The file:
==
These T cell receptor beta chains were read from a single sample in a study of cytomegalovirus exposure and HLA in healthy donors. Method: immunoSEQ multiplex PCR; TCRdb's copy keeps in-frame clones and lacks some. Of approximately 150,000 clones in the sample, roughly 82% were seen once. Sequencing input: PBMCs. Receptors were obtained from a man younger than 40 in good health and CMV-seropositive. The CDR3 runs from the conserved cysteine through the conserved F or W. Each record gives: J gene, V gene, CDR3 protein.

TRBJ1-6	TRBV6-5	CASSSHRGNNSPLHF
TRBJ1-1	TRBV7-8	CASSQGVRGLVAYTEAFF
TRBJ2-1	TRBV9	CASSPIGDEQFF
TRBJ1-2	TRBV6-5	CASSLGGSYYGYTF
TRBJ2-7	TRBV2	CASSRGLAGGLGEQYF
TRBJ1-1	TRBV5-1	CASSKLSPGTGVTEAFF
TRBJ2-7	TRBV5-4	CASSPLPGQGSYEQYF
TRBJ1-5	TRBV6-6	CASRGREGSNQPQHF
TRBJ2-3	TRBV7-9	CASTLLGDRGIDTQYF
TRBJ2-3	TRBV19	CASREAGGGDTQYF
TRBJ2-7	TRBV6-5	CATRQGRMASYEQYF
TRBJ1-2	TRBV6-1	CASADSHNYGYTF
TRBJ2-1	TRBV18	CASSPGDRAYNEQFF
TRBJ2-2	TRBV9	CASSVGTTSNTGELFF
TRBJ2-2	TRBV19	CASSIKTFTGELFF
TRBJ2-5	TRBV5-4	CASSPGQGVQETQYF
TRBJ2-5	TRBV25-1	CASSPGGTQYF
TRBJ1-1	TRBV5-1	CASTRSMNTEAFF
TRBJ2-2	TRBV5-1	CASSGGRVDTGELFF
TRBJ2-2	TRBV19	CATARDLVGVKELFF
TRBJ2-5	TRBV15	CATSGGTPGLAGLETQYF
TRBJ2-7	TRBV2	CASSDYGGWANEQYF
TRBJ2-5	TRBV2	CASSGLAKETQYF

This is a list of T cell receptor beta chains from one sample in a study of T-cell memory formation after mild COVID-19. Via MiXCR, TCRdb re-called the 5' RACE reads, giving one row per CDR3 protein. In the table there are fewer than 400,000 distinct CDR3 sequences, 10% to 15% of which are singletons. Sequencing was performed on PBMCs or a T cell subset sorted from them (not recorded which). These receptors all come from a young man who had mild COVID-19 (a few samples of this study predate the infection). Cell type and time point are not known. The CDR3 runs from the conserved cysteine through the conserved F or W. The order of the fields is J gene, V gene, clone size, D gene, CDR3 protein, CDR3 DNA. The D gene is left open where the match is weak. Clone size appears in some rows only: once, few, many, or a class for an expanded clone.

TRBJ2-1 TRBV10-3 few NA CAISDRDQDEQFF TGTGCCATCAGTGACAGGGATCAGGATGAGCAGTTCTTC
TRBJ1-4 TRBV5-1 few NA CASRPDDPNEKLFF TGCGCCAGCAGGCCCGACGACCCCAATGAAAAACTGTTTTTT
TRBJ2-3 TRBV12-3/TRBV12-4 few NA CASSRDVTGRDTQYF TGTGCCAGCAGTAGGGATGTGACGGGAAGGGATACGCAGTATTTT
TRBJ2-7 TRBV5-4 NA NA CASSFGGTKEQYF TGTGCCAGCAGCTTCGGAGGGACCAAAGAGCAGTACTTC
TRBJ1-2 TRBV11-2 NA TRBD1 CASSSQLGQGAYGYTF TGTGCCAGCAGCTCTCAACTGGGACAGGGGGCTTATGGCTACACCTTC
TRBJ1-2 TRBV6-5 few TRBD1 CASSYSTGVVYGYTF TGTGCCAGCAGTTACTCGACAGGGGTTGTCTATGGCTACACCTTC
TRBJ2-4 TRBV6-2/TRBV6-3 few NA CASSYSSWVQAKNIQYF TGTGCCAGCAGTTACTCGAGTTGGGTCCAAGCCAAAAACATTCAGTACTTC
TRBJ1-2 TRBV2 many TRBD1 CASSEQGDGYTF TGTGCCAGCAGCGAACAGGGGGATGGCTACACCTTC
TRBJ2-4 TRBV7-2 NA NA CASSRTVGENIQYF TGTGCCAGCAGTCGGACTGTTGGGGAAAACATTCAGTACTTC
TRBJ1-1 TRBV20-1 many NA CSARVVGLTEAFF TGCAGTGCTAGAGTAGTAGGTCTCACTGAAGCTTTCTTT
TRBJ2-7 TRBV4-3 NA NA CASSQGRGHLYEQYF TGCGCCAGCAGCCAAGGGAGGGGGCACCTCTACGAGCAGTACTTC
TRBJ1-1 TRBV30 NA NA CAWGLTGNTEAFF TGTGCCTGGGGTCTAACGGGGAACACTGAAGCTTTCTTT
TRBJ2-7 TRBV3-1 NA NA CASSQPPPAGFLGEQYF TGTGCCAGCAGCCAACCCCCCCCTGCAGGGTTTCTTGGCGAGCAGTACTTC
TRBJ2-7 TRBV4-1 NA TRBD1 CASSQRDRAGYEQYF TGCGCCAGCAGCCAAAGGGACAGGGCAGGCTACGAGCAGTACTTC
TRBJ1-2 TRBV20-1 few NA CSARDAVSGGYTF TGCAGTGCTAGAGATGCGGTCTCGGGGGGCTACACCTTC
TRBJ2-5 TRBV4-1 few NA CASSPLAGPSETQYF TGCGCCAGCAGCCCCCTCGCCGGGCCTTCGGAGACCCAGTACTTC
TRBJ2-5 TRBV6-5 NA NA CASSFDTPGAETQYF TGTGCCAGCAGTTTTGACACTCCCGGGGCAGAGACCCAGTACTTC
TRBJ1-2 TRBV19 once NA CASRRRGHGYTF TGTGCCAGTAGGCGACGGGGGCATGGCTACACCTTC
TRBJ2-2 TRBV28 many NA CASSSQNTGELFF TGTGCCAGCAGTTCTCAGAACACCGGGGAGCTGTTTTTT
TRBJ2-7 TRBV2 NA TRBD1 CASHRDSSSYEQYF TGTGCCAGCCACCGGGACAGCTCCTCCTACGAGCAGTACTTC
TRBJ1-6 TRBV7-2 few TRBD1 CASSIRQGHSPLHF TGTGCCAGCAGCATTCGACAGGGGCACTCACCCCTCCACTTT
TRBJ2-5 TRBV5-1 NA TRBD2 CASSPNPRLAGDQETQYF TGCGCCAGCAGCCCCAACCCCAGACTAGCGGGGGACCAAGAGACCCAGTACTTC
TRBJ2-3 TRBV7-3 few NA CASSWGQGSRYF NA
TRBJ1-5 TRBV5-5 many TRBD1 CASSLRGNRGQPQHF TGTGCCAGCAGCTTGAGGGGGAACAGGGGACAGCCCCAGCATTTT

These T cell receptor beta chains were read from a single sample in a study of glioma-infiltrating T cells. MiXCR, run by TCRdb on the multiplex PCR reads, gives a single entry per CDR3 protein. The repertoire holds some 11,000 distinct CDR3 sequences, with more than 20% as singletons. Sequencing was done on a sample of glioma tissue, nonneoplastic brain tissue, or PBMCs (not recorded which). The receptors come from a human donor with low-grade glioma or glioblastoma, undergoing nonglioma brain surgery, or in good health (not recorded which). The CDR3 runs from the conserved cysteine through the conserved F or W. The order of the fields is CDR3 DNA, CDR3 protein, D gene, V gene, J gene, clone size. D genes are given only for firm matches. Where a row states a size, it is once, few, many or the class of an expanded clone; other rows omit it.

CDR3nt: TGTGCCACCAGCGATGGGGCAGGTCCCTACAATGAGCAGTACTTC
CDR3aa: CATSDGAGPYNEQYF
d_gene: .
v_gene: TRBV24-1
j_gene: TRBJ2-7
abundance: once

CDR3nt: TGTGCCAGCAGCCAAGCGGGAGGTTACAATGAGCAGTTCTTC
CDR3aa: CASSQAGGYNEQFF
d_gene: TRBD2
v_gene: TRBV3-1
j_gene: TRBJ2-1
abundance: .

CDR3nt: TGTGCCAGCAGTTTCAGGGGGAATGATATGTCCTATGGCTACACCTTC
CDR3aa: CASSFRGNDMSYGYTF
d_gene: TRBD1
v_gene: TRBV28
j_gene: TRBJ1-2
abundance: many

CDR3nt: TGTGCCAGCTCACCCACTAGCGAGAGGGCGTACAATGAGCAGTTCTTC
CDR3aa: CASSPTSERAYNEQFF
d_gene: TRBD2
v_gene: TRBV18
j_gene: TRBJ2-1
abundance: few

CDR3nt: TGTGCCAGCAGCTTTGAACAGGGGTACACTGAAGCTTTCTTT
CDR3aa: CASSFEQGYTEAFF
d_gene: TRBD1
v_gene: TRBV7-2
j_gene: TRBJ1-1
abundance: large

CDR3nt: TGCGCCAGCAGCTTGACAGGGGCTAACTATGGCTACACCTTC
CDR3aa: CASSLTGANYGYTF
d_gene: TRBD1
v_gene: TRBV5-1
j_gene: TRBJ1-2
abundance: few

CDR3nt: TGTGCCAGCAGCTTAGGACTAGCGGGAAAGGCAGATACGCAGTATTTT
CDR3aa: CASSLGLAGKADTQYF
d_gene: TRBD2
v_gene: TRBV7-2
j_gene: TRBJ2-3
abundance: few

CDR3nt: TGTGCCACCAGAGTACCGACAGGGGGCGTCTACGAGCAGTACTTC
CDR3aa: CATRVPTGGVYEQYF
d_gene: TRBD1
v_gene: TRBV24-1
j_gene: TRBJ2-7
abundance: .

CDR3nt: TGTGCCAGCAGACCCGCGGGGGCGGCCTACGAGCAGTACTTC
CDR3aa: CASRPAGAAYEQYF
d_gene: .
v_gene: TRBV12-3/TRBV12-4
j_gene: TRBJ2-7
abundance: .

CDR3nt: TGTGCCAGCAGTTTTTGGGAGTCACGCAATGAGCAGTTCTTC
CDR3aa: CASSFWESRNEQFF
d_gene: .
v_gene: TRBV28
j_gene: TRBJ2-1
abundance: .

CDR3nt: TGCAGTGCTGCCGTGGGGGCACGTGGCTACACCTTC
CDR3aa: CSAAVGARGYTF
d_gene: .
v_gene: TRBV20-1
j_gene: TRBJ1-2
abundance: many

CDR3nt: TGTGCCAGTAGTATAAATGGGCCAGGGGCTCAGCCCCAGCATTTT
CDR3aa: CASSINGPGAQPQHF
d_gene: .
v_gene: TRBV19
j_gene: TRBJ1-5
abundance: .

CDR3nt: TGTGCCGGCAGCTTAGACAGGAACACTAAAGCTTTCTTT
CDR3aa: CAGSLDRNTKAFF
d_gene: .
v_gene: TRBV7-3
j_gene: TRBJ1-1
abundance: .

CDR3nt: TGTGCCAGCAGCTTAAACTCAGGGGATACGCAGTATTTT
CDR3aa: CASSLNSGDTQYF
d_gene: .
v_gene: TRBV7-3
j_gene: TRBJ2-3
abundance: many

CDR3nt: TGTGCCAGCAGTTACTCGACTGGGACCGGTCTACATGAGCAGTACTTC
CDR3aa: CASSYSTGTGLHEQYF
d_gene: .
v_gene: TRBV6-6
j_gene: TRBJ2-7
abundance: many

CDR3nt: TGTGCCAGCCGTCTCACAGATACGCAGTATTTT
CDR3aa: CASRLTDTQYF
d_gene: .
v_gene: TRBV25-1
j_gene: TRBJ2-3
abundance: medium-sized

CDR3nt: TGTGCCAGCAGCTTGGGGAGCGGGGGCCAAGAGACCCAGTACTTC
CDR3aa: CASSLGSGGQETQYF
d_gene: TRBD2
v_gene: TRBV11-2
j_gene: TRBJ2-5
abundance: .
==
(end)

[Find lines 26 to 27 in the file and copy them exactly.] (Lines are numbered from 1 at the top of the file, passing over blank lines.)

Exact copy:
TRBJ2-1 TRBV10-3 few NA CAISDRDQDEQFF TGTGCCATCAGTGACAGGGATCAGGATGAGCAGTTCTTC
TRBJ1-4 TRBV5-1 few NA CASRPDDPNEKLFF TGCGCCAGCAGGCCCGACGACCCCAATGAAAAACTGTTTTTT